RECEIVED Tue., Sept. 3, 2013
It's unfortunate the Chronicle
offered a platform to a disgruntled former employee of AISD who taught PE at the Ann Richards School for Young Women Leaders ["In the Name of Ann Richards
," News, Aug. 30]. The one-sided presentation of Ms. Mason-Murphy's biased views concerning ARS, its teaching and administrative staff, and its student population highlights a very serious lack of journalistic integrity on the part of the reporter and the newspaper. Fair and balanced journalism this is not.
As a parent of a child now in her sixth year at ARS and one completing her third, I am proud to express the high level of confidence I have in the campus administration. I am perfectly willing to do so on the record and would gladly have done that had I been contacted by the reporter. And there are many others like me.
As with other AISD parents, I try to do my part to support my kids’ school. I participate in the PTSA, volunteer, monitor homework loads, and seek constructive engagement with school officials when necessary. Ms. Goka and all the ARS staff have been consistently accessible, honest, and straightforward – and have demonstrated only the highest integrity. I have never witnessed any of the hot-button behaviors alleged in the article. Nor do I have cause to believe in the climate of fear or troubling practices and behaviors described therein.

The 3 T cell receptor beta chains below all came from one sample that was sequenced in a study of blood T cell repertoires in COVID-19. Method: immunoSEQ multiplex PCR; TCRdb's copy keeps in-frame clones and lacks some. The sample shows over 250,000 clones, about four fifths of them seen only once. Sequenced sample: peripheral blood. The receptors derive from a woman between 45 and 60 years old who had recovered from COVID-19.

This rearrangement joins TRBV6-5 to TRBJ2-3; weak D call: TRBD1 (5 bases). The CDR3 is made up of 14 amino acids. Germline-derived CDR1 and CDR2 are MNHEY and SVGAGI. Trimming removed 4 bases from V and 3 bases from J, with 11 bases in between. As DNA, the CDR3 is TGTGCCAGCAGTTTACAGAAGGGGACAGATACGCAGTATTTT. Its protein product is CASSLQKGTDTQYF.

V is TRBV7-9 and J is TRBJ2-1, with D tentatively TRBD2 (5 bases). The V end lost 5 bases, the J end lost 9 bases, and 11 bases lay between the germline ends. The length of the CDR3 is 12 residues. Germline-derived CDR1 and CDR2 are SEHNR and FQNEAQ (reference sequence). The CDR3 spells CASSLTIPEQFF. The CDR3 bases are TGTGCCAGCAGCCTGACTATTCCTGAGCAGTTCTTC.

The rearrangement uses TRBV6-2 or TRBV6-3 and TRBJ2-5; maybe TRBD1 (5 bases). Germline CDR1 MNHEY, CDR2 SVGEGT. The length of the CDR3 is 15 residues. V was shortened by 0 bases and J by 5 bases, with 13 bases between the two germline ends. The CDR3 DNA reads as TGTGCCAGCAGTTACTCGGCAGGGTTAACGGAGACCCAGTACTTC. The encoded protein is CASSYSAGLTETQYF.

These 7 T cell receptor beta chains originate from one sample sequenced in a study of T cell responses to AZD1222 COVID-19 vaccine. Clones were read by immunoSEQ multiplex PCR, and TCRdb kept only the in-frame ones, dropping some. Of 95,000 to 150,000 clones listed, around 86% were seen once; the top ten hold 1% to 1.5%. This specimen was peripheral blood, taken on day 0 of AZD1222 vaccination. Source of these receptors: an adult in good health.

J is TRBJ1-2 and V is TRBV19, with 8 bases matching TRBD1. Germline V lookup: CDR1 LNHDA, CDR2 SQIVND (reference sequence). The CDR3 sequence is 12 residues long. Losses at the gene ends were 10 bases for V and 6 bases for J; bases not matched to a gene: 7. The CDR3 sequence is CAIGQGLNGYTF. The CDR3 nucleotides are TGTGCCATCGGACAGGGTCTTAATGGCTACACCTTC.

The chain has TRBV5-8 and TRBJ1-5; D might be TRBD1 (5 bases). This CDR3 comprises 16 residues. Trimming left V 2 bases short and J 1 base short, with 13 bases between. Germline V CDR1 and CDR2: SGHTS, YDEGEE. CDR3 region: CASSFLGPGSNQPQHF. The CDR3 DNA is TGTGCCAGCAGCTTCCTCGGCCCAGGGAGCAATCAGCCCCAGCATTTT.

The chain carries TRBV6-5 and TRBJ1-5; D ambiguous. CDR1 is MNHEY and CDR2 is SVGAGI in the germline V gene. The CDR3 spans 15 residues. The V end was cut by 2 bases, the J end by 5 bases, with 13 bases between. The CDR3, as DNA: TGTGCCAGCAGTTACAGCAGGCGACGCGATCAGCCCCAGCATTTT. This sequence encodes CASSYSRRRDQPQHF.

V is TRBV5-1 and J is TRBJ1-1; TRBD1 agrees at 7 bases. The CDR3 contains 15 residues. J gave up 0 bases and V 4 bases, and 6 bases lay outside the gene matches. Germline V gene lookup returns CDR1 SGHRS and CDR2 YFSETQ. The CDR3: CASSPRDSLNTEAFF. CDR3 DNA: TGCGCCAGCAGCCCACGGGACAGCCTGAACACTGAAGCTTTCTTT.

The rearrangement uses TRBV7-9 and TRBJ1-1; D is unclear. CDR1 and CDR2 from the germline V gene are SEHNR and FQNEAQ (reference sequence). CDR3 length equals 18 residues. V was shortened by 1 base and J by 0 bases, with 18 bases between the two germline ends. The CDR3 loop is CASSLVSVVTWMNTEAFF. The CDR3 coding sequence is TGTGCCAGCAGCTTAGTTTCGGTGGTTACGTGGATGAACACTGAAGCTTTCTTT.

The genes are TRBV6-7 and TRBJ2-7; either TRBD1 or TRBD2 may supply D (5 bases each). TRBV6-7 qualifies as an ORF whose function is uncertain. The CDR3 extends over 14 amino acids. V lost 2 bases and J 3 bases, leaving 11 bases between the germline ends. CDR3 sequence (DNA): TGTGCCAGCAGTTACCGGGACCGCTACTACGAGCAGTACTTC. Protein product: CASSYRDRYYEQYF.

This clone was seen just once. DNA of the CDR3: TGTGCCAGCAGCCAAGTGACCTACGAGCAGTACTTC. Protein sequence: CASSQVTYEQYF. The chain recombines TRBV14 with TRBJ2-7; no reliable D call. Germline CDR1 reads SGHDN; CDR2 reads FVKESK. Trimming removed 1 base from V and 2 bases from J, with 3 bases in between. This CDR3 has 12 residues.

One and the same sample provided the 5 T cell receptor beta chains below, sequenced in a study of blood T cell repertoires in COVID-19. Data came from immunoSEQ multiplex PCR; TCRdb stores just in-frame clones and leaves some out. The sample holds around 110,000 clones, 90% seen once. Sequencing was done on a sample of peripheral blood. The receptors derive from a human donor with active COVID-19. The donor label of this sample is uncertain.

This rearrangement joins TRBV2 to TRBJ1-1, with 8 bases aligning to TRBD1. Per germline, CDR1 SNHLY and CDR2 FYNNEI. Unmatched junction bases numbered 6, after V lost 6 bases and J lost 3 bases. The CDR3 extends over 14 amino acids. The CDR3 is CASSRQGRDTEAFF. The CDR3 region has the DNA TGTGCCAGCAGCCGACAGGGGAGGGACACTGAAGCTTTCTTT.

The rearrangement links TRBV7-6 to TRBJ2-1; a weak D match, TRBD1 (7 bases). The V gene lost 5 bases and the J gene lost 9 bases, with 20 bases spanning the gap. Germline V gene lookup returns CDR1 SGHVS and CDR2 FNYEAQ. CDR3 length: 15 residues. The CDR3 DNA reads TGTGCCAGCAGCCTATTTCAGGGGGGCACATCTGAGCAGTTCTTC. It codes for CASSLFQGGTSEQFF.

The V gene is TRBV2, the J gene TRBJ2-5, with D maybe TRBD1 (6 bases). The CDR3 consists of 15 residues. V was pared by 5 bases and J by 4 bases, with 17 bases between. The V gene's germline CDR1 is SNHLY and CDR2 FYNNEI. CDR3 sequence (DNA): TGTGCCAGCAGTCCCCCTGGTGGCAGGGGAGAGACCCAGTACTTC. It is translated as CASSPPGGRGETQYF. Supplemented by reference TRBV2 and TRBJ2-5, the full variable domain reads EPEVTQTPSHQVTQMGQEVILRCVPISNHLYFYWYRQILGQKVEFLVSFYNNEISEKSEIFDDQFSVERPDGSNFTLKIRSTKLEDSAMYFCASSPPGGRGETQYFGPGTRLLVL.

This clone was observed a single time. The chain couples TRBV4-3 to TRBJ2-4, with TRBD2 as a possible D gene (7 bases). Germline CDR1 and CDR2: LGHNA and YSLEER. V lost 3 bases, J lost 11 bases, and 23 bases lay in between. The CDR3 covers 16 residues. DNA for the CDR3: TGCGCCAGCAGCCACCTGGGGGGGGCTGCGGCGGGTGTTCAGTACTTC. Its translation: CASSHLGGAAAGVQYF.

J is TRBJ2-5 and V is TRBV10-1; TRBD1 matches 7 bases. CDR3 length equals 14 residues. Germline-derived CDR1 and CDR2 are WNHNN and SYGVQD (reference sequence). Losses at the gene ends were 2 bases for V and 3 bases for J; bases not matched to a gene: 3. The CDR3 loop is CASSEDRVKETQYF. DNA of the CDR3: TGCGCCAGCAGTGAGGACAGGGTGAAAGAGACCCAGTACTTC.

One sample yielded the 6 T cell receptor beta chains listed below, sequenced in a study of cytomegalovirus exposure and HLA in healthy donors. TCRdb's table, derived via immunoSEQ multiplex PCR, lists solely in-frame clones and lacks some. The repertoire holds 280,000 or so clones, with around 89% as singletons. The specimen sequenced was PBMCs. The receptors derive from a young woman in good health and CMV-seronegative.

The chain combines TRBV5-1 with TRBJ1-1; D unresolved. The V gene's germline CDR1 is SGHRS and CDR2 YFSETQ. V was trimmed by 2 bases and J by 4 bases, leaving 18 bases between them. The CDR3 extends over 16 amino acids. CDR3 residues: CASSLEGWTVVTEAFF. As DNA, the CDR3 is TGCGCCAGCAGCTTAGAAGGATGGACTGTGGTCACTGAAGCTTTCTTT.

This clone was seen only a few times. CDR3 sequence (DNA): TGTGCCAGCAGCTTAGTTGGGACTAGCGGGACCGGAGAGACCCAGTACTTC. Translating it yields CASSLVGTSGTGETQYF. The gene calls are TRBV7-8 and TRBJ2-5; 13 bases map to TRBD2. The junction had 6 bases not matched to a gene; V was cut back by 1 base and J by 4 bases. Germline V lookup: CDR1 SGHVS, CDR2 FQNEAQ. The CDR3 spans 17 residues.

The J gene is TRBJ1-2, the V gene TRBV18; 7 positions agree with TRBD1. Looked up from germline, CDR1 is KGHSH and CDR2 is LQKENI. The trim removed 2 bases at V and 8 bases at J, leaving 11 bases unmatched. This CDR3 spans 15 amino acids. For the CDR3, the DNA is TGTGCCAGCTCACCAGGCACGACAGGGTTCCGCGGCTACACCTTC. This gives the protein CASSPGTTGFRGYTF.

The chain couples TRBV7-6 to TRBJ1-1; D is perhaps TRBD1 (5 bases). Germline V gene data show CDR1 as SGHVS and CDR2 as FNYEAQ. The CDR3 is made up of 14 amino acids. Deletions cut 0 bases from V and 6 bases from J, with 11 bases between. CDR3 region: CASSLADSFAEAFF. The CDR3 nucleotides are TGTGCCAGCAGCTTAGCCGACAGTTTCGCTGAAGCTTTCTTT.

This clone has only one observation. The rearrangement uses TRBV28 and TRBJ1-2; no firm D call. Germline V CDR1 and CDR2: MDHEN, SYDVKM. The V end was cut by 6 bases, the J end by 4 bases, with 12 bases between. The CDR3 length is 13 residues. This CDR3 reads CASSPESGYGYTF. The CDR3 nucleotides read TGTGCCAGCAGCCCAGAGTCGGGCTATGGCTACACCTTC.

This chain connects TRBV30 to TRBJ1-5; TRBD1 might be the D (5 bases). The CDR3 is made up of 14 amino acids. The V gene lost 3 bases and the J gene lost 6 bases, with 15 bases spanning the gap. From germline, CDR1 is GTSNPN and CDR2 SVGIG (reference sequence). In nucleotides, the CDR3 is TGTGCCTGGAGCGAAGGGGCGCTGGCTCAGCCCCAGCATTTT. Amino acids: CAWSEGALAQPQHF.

The comments and the litany of allegations made by Ms. Mason-Murphy highlight one thing most clearly: a megalomania that is the antithesis of the kind of leader ARS is committed to helping nurture. I hope your readers aren’t swayed by the fictional account of ARS portrayed in the article. I consider it nothing more than the work of a former PR person with an ax to grind. It's unfortunate Mr. Whittaker lacked the journalistic chops to avoid being taken in by it.
[News Editor Michael King responds: Despite Lori McClure's complaints of one-sidedness, as Richard Whittaker reported, Austin ISD and Ann Richards administrators were given ample and extended opportunity to provide specific answers to specific questions about the school and its policies. Instead of accepting that opportunity, they offered general responses drafted by a public relations official. We normally expect (and receive) better cooperation from public officials, but the school district under its current leadership is persistently nonresponsive to media inquiries.]
RECEIVED Sun., Sept. 1, 2013
Regarding Richard Whittaker’s story, “In the Name of Ann Richards
,” [News, Aug. 30]: No reputable journalist accepts the word of a disgruntled ex-employee as a primary source. No ethical newspaper publishes an article that relies on a disgruntled ex-employee for its primary source.
I don’t trust a single word of this story. It’s garbage reporting, scandal-sheet publishing. Shameful.
RECEIVED Thu., Aug. 29, 2013
I applaud the courage of Ms. Mason-Murphy for speaking out on behalf of the students and teachers ["In the Name of Ann Richards
," News, Aug. 30]. Of course there are teachers who can't do likewise because of fear of retribution. In some school districts in the country, teachers must sign a contract forbidding them, under threat of immediate dismissal, to speak to media. Social justice – speaking truth to power – is surely being set back at the Ann Richards School. I would have liked to hear from former students who freely left or were exited. How are they progressing in the schools they currently attend and how do they view their experience at ARS?
Cheryl M. Vignola